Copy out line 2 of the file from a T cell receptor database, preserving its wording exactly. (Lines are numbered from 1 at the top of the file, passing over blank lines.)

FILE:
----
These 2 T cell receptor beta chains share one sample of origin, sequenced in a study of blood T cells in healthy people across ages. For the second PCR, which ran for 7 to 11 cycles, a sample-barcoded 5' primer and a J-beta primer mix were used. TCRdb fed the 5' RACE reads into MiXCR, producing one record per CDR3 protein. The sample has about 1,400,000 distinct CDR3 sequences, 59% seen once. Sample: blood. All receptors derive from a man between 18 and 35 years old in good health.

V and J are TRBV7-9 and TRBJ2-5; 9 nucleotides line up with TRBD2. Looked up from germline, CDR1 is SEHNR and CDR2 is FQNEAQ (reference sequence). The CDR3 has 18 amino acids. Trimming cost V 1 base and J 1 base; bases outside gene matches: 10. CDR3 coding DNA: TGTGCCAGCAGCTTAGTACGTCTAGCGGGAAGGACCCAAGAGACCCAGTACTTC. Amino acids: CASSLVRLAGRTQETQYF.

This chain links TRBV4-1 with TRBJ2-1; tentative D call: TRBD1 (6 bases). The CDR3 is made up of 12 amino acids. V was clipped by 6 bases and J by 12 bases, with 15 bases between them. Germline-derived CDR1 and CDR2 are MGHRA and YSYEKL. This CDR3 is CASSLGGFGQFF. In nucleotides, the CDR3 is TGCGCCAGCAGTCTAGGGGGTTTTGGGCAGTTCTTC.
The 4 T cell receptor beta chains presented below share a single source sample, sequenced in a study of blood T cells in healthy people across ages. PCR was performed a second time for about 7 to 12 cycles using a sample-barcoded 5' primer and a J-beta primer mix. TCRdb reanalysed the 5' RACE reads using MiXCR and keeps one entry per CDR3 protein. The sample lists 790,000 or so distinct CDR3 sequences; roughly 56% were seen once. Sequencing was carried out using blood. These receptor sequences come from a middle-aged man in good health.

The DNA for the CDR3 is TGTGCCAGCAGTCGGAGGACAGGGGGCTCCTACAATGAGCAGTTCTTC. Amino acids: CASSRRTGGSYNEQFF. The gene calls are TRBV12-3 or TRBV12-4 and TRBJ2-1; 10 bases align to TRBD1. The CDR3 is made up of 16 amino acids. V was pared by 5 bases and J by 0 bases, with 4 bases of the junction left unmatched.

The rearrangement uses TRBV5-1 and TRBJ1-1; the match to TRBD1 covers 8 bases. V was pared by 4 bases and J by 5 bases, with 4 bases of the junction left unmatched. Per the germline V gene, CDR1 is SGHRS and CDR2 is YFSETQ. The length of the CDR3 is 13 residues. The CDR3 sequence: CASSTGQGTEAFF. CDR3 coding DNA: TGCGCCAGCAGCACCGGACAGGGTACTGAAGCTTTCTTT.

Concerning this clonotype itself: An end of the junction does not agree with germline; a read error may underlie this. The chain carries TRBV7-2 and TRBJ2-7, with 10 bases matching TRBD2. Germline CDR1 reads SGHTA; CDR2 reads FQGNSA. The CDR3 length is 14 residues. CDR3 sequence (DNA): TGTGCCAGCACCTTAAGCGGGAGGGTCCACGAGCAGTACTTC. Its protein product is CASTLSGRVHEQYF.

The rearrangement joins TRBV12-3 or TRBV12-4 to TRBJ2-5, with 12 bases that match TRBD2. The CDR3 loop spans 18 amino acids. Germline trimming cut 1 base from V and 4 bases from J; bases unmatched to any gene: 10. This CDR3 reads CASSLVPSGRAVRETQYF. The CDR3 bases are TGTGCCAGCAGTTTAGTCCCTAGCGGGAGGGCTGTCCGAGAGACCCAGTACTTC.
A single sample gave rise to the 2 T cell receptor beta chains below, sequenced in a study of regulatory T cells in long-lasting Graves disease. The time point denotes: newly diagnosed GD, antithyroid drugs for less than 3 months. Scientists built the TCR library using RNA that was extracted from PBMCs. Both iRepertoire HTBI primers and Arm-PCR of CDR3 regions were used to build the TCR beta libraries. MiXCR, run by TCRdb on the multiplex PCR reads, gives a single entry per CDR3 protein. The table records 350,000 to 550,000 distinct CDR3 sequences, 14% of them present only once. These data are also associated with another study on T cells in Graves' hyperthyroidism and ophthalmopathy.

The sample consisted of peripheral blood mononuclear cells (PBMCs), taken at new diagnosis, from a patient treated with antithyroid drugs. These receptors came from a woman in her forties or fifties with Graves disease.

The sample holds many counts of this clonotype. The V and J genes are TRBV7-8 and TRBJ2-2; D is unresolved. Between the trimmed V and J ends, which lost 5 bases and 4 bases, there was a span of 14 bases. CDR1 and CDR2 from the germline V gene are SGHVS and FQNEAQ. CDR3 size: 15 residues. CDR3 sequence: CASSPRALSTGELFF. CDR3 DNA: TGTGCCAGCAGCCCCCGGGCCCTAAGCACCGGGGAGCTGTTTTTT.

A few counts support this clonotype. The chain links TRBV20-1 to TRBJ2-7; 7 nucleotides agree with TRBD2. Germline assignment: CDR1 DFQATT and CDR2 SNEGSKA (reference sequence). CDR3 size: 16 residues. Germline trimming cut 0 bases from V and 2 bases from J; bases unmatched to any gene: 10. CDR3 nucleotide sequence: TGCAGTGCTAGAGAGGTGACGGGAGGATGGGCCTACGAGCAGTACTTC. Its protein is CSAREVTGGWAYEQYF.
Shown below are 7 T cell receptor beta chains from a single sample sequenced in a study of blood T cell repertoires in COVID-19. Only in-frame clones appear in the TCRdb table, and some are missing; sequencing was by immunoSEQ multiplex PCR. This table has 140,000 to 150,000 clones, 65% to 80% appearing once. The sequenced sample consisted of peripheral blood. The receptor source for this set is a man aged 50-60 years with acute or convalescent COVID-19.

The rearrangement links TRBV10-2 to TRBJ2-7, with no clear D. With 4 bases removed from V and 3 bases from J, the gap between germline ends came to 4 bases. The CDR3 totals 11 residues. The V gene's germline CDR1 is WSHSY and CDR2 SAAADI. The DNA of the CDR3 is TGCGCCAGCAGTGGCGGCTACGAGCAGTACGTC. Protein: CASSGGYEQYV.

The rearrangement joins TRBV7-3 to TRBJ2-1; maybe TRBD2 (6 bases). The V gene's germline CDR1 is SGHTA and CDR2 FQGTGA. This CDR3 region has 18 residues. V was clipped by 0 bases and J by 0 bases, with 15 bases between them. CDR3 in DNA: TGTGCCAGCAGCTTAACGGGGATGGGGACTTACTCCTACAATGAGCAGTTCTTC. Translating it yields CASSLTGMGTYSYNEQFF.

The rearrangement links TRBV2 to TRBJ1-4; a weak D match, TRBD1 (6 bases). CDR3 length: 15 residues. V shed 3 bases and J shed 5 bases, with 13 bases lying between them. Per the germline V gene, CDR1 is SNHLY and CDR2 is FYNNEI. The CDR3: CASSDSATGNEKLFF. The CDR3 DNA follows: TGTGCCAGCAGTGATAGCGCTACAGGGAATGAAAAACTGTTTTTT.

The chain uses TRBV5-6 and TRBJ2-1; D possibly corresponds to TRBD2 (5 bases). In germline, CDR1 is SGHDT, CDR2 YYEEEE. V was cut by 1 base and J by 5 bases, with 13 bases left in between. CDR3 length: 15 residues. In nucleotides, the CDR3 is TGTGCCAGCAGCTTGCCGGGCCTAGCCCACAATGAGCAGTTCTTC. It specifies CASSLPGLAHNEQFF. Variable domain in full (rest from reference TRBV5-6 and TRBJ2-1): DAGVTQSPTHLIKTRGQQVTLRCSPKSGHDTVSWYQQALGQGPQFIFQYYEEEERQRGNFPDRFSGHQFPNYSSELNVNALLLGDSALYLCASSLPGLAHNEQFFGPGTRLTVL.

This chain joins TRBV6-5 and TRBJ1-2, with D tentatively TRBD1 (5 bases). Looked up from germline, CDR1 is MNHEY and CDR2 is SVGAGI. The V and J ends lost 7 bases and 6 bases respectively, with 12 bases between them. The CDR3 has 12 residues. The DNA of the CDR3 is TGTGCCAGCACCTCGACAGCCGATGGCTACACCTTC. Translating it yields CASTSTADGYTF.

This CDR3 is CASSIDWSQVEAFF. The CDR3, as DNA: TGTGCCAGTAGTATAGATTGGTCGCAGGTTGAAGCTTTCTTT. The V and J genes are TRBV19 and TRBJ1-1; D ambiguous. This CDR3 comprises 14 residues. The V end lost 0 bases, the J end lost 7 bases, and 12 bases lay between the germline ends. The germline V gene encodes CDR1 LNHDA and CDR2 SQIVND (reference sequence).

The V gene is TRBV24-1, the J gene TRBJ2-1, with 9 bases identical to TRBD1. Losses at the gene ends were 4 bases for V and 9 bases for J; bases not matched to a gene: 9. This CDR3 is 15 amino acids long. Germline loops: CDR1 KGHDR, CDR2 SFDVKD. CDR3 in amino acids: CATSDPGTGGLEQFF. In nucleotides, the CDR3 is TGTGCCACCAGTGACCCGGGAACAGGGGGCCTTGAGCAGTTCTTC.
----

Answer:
V and J are TRBV7-9 and TRBJ2-5; 9 nucleotides line up with TRBD2. Looked up from germline, CDR1 is SEHNR and CDR2 is FQNEAQ (reference sequence). The CDR3 has 18 amino acids. Trimming cost V 1 base and J 1 base; bases outside gene matches: 10. CDR3 coding DNA: TGTGCCAGCAGCTTAGTACGTCTAGCGGGAAGGACCCAAGAGACCCAGTACTTC. Amino acids: CASSLVRLAGRTQETQYF.